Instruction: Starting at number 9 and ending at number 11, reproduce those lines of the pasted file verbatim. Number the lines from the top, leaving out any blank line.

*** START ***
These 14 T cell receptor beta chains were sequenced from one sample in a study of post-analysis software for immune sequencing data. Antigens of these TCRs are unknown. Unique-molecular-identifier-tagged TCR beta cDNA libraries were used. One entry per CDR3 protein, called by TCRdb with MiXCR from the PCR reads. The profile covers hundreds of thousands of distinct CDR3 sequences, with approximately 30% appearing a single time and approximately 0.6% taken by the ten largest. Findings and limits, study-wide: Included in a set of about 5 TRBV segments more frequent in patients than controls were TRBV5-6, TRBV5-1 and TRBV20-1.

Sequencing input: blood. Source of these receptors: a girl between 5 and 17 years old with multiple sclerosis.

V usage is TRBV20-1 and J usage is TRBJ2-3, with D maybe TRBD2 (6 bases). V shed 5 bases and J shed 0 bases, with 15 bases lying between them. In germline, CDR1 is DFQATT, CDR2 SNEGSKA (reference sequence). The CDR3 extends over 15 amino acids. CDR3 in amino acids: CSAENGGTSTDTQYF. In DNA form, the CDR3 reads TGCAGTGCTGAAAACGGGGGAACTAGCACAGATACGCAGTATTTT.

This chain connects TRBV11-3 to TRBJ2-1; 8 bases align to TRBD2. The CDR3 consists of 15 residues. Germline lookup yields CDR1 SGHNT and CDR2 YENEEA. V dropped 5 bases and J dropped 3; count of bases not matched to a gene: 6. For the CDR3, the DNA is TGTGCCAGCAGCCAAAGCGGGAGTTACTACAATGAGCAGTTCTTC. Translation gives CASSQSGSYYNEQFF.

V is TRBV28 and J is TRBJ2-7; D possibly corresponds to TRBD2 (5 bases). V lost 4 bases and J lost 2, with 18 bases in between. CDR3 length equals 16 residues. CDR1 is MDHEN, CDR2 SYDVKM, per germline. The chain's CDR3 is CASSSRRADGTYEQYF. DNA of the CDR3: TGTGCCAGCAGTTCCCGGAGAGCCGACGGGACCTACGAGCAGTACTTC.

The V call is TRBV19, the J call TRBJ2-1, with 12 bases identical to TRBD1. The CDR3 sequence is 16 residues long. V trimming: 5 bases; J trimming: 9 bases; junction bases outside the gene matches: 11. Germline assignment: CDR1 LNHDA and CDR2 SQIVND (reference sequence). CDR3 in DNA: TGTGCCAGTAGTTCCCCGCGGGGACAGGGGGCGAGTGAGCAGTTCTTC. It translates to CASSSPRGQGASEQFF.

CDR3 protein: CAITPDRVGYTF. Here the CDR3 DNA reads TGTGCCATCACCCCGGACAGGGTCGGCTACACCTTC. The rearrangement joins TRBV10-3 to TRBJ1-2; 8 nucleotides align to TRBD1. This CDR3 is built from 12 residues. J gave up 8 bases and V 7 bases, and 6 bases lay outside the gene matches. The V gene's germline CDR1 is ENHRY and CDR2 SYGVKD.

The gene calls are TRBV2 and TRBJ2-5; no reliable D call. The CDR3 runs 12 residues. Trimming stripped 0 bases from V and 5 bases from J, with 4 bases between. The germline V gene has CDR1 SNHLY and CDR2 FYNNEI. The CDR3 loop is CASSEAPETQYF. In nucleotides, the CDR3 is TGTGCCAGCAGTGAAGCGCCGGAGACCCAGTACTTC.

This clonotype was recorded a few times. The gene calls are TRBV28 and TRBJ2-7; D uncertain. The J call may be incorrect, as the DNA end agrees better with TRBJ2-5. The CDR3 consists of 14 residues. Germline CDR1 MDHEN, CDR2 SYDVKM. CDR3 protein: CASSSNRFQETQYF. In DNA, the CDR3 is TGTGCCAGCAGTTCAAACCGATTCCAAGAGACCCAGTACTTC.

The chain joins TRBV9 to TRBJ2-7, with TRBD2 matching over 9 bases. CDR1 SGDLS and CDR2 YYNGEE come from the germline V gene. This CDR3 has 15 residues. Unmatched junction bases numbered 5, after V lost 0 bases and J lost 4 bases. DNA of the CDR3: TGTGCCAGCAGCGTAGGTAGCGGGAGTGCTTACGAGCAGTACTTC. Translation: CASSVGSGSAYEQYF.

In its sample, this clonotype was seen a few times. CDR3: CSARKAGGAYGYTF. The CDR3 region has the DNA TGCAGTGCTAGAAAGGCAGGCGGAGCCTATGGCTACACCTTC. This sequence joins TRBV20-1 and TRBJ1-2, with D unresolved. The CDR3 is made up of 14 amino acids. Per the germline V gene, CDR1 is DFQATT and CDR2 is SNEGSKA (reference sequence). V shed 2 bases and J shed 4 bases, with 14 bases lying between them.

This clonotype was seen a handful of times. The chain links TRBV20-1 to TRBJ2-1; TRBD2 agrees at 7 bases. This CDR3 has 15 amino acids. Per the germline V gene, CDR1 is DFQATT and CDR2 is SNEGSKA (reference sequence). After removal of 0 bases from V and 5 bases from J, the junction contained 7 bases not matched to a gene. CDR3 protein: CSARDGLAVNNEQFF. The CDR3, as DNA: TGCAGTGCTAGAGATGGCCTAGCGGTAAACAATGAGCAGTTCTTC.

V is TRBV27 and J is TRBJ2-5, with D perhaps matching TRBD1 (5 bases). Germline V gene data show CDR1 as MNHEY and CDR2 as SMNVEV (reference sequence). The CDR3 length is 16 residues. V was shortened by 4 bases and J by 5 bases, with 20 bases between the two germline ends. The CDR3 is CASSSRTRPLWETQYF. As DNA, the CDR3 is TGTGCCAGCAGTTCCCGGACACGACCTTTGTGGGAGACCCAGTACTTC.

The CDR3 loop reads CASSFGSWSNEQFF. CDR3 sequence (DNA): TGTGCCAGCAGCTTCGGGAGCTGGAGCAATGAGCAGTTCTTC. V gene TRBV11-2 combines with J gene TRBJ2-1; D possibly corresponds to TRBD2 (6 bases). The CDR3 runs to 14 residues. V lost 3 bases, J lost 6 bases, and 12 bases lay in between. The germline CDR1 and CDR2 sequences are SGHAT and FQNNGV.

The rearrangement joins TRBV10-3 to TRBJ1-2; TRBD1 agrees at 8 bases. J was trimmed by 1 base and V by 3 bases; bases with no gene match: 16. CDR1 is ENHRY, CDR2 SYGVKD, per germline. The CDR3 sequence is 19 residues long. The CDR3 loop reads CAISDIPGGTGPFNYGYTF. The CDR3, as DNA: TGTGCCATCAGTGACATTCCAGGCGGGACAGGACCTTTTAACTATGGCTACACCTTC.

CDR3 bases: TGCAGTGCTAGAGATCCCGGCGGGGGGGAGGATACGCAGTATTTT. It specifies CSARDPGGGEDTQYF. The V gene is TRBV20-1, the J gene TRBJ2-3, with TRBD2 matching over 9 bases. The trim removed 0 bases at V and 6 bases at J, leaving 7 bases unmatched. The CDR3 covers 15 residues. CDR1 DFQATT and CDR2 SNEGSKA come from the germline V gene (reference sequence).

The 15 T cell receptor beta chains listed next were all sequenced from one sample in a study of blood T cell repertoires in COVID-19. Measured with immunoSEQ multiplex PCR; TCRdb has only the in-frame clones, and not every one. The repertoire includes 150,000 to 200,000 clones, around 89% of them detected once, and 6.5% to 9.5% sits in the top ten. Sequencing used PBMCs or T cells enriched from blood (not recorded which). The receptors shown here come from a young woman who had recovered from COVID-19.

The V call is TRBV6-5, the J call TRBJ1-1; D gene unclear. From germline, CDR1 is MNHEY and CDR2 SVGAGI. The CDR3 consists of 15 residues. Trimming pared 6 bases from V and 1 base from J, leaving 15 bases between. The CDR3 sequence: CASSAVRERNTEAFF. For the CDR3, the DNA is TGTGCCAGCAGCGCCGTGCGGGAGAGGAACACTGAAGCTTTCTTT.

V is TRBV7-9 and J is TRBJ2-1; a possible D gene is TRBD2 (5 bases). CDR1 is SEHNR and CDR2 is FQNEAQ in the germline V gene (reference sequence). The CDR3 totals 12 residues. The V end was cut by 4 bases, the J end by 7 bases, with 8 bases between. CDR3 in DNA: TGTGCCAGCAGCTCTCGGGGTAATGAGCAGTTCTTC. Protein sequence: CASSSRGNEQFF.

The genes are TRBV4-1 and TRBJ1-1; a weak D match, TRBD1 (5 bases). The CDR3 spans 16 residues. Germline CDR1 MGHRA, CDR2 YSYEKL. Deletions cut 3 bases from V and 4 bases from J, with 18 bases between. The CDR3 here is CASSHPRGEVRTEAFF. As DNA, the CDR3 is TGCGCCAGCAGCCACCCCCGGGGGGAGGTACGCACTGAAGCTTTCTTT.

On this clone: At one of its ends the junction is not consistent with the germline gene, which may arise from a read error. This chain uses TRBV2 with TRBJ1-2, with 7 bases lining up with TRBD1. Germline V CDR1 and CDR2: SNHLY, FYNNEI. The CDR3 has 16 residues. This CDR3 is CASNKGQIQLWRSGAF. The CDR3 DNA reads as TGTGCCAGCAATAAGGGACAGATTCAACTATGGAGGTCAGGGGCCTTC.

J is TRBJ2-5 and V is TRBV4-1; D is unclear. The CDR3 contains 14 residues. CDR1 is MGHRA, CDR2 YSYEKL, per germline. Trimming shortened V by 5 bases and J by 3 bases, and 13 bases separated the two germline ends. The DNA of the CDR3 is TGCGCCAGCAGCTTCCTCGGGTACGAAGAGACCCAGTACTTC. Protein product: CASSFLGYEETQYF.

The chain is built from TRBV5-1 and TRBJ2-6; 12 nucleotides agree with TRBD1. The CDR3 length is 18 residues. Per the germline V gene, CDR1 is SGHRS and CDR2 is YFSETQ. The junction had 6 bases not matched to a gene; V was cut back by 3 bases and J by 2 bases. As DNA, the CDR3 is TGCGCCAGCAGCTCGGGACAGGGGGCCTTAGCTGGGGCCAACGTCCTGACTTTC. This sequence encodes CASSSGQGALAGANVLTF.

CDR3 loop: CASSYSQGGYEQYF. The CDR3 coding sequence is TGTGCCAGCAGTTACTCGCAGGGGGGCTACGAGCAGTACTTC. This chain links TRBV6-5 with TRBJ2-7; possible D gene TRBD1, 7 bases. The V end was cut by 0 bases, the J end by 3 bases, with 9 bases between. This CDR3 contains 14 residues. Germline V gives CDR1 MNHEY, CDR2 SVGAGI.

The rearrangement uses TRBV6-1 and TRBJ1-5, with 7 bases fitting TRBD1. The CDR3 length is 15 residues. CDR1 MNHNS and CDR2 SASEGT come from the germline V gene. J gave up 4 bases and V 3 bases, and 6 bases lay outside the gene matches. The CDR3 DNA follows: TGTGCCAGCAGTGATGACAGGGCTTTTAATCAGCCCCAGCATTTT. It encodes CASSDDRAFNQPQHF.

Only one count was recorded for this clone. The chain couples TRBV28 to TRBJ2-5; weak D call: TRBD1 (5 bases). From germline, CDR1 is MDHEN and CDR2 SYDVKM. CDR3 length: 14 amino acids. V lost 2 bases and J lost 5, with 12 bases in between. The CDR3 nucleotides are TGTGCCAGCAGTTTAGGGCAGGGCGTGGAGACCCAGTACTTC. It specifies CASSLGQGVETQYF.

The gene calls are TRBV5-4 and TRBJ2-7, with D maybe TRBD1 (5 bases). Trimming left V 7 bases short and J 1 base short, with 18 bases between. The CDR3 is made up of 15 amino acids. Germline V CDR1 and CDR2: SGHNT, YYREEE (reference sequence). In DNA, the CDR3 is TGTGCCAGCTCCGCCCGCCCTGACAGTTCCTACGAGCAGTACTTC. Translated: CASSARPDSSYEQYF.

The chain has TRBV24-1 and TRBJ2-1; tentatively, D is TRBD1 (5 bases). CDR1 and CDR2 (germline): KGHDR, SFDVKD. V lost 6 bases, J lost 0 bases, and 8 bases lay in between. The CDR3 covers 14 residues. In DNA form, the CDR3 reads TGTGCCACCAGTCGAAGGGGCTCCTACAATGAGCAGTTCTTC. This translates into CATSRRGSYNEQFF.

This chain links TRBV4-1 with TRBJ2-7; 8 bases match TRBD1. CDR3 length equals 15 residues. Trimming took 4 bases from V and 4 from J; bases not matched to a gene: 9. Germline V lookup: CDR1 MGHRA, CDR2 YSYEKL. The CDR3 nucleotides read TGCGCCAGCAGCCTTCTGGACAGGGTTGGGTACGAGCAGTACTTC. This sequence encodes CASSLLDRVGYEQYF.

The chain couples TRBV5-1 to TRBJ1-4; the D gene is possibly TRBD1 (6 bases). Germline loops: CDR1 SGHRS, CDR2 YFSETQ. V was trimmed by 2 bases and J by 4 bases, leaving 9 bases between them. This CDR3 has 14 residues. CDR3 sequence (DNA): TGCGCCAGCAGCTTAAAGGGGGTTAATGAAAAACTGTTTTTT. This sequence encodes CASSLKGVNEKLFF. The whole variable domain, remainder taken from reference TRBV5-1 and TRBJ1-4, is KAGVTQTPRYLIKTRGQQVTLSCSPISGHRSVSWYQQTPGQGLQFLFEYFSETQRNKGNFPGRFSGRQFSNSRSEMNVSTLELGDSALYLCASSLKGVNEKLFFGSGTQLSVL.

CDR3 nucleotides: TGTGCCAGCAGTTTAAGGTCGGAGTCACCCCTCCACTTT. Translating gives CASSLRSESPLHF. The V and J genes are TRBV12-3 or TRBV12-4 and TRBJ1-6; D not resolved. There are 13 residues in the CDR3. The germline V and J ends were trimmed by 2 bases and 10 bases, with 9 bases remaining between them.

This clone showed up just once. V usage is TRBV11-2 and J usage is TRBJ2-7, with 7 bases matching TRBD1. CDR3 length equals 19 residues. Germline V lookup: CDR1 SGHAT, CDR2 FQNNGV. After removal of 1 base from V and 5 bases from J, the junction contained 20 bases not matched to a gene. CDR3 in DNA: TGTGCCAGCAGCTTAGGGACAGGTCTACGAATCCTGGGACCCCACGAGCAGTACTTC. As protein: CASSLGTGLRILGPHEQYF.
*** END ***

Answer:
This clonotype was recorded a few times. The gene calls are TRBV28 and TRBJ2-7; D uncertain. The J call may be incorrect, as the DNA end agrees better with TRBJ2-5. The CDR3 consists of 14 residues. Germline CDR1 MDHEN, CDR2 SYDVKM. CDR3 protein: CASSSNRFQETQYF. In DNA, the CDR3 is TGTGCCAGCAGTTCAAACCGATTCCAAGAGACCCAGTACTTC.

The chain joins TRBV9 to TRBJ2-7, with TRBD2 matching over 9 bases. CDR1 SGDLS and CDR2 YYNGEE come from the germline V gene. This CDR3 has 15 residues. Unmatched junction bases numbered 5, after V lost 0 bases and J lost 4 bases. DNA of the CDR3: TGTGCCAGCAGCGTAGGTAGCGGGAGTGCTTACGAGCAGTACTTC. Translation: CASSVGSGSAYEQYF.

In its sample, this clonotype was seen a few times. CDR3: CSARKAGGAYGYTF. The CDR3 region has the DNA TGCAGTGCTAGAAAGGCAGGCGGAGCCTATGGCTACACCTTC. This sequence joins TRBV20-1 and TRBJ1-2, with D unresolved. The CDR3 is made up of 14 amino acids. Per the germline V gene, CDR1 is DFQATT and CDR2 is SNEGSKA (reference sequence). V shed 2 bases and J shed 4 bases, with 14 bases lying between them.